May 26, 2018

LITTLE DETAILS: Where Lenin still stands…alone

November 21st, 2013

Why are you travelling to Belarus?” the border guard asked in Russian-accented Polish. “What is your purpose?”

We were crossing from Poland into Europe’s final dictatorship: Belarus. Seven years after the pro-democracy Denim Revolution failed, we ventured into this Soviet-style nation where freedom of speech, press and assembly are compromised.

I explained in Polish that we were tourists. Passports were seized. Bathrooms were locked. Neither would be available for three hours. Welcome to Lukashenko country.

My husband, daughter and I secured a sleeper on the Moscow-bound train. Departing Warsaw at 9 p.m., we settled as best we could in our sardine-can of a compartment. The journey would take ten hours.

Hallway chatter was decidedly Slavic; passengers spoke Russian or Polish. Most Belarusians, we would learn, speak Russian, not Belarusian.

As midnight approached, the train screeched and slowed, coming to rest inside a maintenance garage. A crew of cigarette-smoking Belarusian men, decked out in work boots and reflective gear, had been awaiting our arrival. Digging into their toolboxes, they extracted tools and began to bang, clang and, at times, kick the underside of our train.

To the uninitiated, this might seem peculiar. Russian gauge is broader than standard gauge. Pavel Melnikov, an engineer working in Imperialist Russia hired American railway engineer George Washington Whistler in 1842 to help design the Moscow to St. Petersburg line. Russian gauge crisscrosses territories of the former U.S.S.R. It’s believed the broader gauge was chosen to thwart invaders.

Tobacco smoke seeped into our cell-like compartment. A dissonant symphony—metal hitting metal—played out in the clangs and bangs of men working beneath our window.  I strained my ears, translating tiny bits and pieces of Russian.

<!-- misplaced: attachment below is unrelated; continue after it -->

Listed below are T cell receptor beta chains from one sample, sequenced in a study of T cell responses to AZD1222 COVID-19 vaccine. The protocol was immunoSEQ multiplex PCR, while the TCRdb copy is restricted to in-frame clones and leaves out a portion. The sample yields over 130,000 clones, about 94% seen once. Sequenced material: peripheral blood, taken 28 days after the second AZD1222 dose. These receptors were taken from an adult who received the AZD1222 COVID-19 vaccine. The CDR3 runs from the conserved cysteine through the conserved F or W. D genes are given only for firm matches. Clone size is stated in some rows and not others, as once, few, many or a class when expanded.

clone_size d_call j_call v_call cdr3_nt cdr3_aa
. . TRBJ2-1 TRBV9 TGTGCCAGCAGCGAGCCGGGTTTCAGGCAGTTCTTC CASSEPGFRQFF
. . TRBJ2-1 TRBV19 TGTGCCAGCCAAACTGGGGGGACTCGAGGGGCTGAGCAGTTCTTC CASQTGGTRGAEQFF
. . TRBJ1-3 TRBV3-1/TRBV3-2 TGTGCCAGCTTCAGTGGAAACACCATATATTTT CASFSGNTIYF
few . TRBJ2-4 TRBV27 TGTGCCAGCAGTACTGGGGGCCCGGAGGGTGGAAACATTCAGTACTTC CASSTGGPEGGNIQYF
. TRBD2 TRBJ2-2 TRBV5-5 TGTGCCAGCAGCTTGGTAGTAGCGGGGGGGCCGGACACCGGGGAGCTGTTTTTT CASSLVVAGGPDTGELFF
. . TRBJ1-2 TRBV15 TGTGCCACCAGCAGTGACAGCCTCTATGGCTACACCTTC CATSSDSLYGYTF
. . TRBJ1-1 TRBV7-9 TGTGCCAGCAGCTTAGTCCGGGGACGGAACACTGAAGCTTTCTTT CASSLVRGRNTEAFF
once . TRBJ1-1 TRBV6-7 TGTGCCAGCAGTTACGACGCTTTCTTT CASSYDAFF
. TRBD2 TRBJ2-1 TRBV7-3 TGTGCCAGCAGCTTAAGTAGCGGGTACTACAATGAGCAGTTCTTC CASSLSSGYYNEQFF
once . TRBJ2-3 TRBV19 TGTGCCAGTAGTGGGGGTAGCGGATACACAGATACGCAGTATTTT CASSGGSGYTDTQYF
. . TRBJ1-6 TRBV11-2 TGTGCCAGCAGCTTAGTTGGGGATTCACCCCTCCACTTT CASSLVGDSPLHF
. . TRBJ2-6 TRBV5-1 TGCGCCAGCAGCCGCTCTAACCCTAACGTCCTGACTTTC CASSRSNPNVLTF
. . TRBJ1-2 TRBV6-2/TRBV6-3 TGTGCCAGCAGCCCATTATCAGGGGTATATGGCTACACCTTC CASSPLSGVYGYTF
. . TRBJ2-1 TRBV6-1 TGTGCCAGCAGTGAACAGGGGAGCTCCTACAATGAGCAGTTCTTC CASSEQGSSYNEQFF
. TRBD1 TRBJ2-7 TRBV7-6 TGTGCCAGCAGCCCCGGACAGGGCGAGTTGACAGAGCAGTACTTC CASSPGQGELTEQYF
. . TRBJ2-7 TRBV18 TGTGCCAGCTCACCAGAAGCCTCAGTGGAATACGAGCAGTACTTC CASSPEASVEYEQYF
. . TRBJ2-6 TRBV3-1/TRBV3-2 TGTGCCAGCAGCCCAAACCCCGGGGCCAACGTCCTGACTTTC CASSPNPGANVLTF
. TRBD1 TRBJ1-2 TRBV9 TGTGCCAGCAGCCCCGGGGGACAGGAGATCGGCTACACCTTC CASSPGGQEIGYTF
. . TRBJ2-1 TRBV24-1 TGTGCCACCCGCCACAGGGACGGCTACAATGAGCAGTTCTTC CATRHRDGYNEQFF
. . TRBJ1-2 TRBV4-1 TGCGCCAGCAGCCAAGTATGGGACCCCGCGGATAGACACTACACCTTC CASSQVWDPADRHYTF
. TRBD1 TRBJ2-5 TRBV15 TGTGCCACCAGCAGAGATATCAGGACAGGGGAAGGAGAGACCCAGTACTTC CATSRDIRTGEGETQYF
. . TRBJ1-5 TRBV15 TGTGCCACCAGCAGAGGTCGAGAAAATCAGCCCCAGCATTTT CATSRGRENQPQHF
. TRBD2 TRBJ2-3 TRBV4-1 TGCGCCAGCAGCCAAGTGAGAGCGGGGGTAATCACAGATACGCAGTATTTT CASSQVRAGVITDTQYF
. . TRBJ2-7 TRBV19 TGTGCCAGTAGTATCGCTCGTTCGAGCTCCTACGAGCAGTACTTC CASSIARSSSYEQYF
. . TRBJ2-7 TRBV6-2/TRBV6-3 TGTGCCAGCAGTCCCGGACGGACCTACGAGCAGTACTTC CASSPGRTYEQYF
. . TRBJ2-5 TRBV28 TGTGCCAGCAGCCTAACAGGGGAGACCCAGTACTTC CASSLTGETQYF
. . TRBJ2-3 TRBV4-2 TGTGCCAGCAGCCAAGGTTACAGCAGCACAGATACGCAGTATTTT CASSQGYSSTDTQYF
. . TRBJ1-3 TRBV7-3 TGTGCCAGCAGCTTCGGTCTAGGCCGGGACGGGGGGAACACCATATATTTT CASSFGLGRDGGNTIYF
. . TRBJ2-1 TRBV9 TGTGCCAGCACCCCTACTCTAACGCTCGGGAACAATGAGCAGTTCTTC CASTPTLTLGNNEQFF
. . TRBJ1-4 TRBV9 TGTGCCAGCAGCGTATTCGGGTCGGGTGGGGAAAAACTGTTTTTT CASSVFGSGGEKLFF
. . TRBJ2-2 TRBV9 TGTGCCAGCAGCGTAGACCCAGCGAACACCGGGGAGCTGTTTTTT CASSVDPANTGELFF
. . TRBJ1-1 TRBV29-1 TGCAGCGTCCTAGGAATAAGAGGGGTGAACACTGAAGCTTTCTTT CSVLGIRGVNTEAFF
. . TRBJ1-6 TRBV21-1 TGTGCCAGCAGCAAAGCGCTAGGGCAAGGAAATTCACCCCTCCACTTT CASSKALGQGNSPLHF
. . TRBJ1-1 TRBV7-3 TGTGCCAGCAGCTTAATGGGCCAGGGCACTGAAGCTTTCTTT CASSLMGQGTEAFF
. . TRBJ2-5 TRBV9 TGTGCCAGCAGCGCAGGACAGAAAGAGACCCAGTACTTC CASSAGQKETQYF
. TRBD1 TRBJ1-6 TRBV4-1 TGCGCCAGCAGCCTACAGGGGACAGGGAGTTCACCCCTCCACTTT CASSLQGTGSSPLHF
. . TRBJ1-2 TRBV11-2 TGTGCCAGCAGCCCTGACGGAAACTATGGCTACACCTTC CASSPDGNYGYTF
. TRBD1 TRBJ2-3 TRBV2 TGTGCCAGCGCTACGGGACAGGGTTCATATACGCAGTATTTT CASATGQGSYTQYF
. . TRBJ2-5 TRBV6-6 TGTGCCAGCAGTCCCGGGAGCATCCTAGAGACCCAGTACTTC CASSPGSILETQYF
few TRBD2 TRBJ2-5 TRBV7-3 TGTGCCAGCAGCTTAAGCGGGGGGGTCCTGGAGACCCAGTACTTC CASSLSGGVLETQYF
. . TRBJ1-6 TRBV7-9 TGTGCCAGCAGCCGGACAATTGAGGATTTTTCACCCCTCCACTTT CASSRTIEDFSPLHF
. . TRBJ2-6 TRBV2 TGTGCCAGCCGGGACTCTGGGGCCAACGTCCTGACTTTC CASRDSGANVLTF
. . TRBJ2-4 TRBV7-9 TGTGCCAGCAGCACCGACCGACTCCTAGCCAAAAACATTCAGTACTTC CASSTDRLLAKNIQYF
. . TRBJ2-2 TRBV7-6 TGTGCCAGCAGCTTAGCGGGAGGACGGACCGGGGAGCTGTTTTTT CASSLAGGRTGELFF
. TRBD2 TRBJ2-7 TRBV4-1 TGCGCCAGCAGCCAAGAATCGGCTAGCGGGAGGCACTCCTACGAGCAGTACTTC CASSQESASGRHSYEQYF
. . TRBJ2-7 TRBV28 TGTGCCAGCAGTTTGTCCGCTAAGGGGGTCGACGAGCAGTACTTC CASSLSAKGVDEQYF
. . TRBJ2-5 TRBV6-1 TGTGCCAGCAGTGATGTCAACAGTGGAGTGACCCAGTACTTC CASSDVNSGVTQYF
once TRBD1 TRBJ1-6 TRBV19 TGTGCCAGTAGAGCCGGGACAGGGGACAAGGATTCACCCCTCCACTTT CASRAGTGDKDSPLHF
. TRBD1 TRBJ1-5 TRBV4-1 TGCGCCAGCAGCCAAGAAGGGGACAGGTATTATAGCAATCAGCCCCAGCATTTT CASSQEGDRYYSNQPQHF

Passports were returned and bathrooms were (mercifully) unlocked at 3 a.m. as our train resumed its journey. We arrived in Minsk at 7 a.m. on a busy Thursday morning. Commuters pressed past us—disheveled and bleary-eyed from our journey—on their way to work and school. We searched for signs, hoping for a hint of English or a smattering of French. We were greeted, instead, by Russian, only Russian. We floated, linguistically rudderless, in an incomprehensible sea of Cyrillic.

We ignored instincts to “find the tourist office.” This former Soviet Republic’s capital city doesn’t have one.

Our sole English-speaking link in Belarus was Dmitry, the person with whom we arranged to rent a flat over the Internet. He assured us he’d answer all of our questions, upon check-in at noon. We’d have many.

We exchanged currency for Belarusian rubles and purchased a map—by pointing. Weary and disoriented, we were saved by our daughter’s internal GPS, which directed us to the News Café at 34 Karl Marx Street. This Anglo-friendly venue offered steaming coffee, eggs, pancakes and oatmeal ordered with ease from a bilingual menu.